Moral Equality and Vulnerability: Towards a Relational Approach by Costanza Porro
In recent decades the question of what makes us moral equals has become the object of increasing attention. The debate on the justification, or basis, of moral equality has been dominated by theories which ground moral equality in the possession of some capacities, typically identified in psychological capacities related to the ability to be autonomous agents.While these theories have already been the object of criticism, in this paper I argue that the concept of vulnerability can be used to formulate a further objection to them. Like many other parts of liberal moral and political philosophy, such as social contract theory, this debate is also vitiated by a conception of the person centred around self-sufficiency and independence. As theories of relational autonomy have emphasised in recent years, the development and maintenance of autonomy depend on participating in relationships of mutual recognition and respect. Therefore, grounding moral equality in the capacity to be an autonomous agent, which is not a natural datum but itself depends on the existence of certain social arrangements and relationships, appears problematic.
Besides providing a critical tool of existing accounts, the concept of vulnerability has also played a positive role in developing an alternative account of the grounds of moral equality. Andrea Sangiovanni has proposed a relational account of the basis of moral equality which, unlike traditional accounts which ground moral equality in an intrinsic property of individuals, looks at the domain of relationships. He argues that our commitment to moral equality is based upon the wrongness of inequality. In his view, certain modes of inferiorising treatment, such as dehumanisation and stigmatisation, are to be rejected because our sense of self is vulnerable to these attacks. The fact of vulnerability is therefore the reason for opposing inequality, which in turn justifies moral equality.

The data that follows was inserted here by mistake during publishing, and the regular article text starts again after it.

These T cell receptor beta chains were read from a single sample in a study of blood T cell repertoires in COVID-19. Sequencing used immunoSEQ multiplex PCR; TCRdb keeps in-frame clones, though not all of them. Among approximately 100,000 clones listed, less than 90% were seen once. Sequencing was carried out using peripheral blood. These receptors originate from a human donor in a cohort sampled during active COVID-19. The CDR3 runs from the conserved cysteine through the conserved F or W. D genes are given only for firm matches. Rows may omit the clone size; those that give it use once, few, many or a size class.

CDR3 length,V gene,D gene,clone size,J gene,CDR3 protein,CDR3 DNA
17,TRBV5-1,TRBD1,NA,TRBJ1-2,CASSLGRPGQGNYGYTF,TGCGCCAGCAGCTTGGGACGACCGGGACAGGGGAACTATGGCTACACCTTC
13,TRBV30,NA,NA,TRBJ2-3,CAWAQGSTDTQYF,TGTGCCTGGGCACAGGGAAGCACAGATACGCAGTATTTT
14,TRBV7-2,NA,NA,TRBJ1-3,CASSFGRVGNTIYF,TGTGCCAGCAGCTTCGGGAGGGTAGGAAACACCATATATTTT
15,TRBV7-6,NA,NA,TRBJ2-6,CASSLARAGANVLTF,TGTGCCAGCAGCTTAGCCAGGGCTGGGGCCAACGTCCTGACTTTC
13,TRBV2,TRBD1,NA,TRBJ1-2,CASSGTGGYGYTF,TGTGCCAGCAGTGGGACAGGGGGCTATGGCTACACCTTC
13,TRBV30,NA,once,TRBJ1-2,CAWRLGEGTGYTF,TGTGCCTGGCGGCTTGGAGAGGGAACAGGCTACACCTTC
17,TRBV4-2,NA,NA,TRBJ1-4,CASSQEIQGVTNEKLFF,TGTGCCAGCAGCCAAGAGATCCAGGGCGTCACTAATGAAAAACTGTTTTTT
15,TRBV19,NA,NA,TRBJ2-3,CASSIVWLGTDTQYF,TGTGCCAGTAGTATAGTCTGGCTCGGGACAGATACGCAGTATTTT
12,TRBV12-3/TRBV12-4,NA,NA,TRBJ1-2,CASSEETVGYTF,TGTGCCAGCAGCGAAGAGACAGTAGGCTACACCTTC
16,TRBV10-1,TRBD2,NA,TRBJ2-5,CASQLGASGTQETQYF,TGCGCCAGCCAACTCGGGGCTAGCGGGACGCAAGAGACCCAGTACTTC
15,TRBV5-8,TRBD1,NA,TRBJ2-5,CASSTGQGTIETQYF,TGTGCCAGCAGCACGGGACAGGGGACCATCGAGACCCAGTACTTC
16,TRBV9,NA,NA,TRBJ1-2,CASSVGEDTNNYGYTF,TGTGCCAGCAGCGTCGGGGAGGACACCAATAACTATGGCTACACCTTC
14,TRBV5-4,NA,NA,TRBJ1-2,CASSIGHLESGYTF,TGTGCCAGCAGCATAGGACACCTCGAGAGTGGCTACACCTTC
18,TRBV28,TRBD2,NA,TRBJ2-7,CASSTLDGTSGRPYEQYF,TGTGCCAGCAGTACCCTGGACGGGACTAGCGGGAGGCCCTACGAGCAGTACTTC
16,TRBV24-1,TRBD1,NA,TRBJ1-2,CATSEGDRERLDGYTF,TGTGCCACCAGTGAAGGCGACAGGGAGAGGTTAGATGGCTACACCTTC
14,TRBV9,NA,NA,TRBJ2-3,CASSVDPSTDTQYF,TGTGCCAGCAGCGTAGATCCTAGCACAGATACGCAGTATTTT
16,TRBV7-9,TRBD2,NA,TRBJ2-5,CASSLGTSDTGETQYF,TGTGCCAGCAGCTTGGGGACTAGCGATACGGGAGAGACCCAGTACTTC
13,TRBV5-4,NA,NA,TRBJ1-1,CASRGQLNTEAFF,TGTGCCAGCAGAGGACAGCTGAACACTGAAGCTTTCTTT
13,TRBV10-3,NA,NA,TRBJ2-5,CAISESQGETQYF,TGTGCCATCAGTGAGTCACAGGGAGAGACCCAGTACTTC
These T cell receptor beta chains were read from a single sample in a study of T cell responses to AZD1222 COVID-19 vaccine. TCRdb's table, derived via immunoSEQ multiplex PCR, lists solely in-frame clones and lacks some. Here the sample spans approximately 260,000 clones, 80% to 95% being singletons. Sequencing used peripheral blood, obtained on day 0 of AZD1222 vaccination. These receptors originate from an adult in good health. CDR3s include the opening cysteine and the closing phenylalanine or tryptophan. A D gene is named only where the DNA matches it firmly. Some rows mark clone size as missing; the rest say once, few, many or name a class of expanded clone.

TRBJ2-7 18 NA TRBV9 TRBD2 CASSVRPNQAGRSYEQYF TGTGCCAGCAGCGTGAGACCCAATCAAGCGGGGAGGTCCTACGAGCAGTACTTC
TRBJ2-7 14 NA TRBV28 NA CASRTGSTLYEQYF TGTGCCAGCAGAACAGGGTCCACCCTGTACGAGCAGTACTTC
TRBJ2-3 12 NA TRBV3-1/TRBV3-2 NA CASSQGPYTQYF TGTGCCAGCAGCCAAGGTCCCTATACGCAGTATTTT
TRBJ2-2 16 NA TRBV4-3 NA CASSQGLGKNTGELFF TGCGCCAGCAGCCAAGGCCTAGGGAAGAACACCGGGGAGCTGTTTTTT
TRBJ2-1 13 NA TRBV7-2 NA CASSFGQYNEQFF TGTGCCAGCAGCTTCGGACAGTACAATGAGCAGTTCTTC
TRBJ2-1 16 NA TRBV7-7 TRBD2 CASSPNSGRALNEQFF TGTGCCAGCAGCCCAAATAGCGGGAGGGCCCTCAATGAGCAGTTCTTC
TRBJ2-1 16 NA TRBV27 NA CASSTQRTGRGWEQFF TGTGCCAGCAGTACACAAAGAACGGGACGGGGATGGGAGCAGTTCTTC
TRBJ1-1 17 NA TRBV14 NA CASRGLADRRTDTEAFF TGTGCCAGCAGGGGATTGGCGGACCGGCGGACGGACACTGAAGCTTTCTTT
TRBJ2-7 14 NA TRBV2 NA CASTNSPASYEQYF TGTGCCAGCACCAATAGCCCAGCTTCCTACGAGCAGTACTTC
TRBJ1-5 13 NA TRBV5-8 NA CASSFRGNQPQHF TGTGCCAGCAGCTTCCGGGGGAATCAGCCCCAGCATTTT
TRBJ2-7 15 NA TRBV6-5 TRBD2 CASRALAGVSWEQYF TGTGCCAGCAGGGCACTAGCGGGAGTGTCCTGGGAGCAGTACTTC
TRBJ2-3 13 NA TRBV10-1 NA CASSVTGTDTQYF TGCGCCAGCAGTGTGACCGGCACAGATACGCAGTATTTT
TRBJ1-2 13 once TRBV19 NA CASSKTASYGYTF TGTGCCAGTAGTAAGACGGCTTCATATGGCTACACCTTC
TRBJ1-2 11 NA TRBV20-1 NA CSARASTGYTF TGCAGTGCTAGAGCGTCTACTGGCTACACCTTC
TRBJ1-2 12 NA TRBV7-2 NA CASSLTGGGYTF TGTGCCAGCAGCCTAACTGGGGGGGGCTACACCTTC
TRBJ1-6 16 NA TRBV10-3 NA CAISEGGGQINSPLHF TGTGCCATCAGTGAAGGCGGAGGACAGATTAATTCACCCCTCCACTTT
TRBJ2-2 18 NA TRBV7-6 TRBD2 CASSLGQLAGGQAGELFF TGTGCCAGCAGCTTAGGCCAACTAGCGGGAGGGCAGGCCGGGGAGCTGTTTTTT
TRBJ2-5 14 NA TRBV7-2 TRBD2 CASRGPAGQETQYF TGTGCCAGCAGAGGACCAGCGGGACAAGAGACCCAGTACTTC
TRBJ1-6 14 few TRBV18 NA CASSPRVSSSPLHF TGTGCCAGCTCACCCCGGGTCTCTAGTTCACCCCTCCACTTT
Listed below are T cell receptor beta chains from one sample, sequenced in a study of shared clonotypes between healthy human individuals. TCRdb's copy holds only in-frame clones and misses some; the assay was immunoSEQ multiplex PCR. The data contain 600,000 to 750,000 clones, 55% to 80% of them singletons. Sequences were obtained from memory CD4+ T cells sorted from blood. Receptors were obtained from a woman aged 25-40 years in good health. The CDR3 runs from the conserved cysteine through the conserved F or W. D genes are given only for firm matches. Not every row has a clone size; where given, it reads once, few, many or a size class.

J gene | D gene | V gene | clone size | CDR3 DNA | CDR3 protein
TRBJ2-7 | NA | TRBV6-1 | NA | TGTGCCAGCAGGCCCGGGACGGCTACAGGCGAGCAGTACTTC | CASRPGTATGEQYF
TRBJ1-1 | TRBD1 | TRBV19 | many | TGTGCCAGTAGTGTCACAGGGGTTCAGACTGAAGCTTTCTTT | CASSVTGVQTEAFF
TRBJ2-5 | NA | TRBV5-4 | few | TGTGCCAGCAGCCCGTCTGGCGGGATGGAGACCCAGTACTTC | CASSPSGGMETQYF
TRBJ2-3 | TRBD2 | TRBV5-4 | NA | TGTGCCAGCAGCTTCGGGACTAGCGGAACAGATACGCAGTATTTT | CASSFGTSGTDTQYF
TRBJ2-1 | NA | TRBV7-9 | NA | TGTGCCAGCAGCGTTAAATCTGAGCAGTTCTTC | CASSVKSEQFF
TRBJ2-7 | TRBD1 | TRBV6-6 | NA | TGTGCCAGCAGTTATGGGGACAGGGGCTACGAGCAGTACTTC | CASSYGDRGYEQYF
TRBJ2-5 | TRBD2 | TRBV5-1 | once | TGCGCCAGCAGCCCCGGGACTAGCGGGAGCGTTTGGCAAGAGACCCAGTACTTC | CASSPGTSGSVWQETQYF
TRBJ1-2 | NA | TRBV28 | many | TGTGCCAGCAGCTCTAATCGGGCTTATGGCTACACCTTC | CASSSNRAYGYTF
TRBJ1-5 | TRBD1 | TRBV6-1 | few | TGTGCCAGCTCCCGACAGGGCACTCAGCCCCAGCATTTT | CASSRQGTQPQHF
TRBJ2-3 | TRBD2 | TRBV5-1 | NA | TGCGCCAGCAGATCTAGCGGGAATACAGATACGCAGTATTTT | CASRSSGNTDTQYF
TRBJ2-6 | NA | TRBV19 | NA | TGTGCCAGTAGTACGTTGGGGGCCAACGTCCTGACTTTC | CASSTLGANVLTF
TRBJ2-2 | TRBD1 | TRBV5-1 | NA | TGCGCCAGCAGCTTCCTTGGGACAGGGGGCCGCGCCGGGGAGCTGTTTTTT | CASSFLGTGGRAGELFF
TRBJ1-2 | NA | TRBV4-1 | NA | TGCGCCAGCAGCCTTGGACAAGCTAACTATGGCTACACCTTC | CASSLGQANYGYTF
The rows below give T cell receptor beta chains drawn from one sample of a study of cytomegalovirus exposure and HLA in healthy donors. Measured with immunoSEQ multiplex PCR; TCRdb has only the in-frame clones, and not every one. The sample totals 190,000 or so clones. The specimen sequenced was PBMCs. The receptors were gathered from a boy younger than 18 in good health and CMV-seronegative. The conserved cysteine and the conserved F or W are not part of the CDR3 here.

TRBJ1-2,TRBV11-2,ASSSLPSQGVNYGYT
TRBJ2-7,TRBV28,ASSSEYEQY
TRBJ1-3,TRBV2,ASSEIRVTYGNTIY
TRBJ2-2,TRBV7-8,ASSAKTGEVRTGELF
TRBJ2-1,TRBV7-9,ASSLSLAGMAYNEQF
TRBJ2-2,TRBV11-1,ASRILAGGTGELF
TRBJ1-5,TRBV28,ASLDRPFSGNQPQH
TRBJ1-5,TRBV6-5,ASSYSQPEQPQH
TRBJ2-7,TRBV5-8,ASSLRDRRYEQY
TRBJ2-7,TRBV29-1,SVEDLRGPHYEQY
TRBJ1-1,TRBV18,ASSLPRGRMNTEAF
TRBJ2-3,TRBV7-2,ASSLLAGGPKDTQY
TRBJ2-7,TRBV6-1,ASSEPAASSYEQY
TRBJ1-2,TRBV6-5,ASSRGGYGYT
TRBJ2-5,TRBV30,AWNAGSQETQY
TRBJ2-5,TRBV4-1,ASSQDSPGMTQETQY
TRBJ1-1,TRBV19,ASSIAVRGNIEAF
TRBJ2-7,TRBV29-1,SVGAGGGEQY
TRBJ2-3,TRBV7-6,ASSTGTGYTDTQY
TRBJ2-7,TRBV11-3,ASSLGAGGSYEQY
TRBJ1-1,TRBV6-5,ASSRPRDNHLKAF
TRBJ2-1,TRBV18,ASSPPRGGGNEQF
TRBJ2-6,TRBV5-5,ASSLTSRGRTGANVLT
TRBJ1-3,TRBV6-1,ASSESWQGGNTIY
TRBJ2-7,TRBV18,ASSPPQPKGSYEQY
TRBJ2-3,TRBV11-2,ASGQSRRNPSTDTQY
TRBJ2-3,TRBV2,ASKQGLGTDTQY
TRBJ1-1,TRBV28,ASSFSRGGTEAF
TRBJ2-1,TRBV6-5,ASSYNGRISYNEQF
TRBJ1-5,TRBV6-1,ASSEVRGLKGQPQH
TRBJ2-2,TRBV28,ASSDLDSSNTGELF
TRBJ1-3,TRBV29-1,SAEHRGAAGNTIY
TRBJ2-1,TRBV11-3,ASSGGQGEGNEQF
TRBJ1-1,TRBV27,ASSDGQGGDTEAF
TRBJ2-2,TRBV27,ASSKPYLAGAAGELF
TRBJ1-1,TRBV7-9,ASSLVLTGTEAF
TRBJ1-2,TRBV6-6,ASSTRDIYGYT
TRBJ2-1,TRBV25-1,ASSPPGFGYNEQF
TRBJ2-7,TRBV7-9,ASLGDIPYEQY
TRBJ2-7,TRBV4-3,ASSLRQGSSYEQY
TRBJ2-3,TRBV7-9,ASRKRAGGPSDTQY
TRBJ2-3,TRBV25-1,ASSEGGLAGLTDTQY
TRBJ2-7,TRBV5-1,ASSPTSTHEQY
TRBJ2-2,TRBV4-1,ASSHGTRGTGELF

Like Sangiovanni, I also propose a vulnerability-centred account of the basis of moral equality. However, in this paper I argue that his account is incomplete because vulnerability should not only be understood under a negative light and described as a feature that makes our sense of self susceptible to certain harms. Instead, elaborating on some recent literature on vulnerability, I focus on the fact that vulnerability is also constitutive of very many valuable moral and political relationships, such as those of love, care, mutual recognition and respect. I argue that our commitment to moral equality is justified by the value of these relationships, together with the wrongness and harms of inequality, because only when and if and we treat each other as moral equals we can be part of relationships of love, care, mutual recognition and respect. My aim is to develop a relational account of the basis of moral equality, which fully captures the significance of vulnerability and is immune to the objections moved against traditional accounts and the criticisms of Sangiovanni’s relational proposal.
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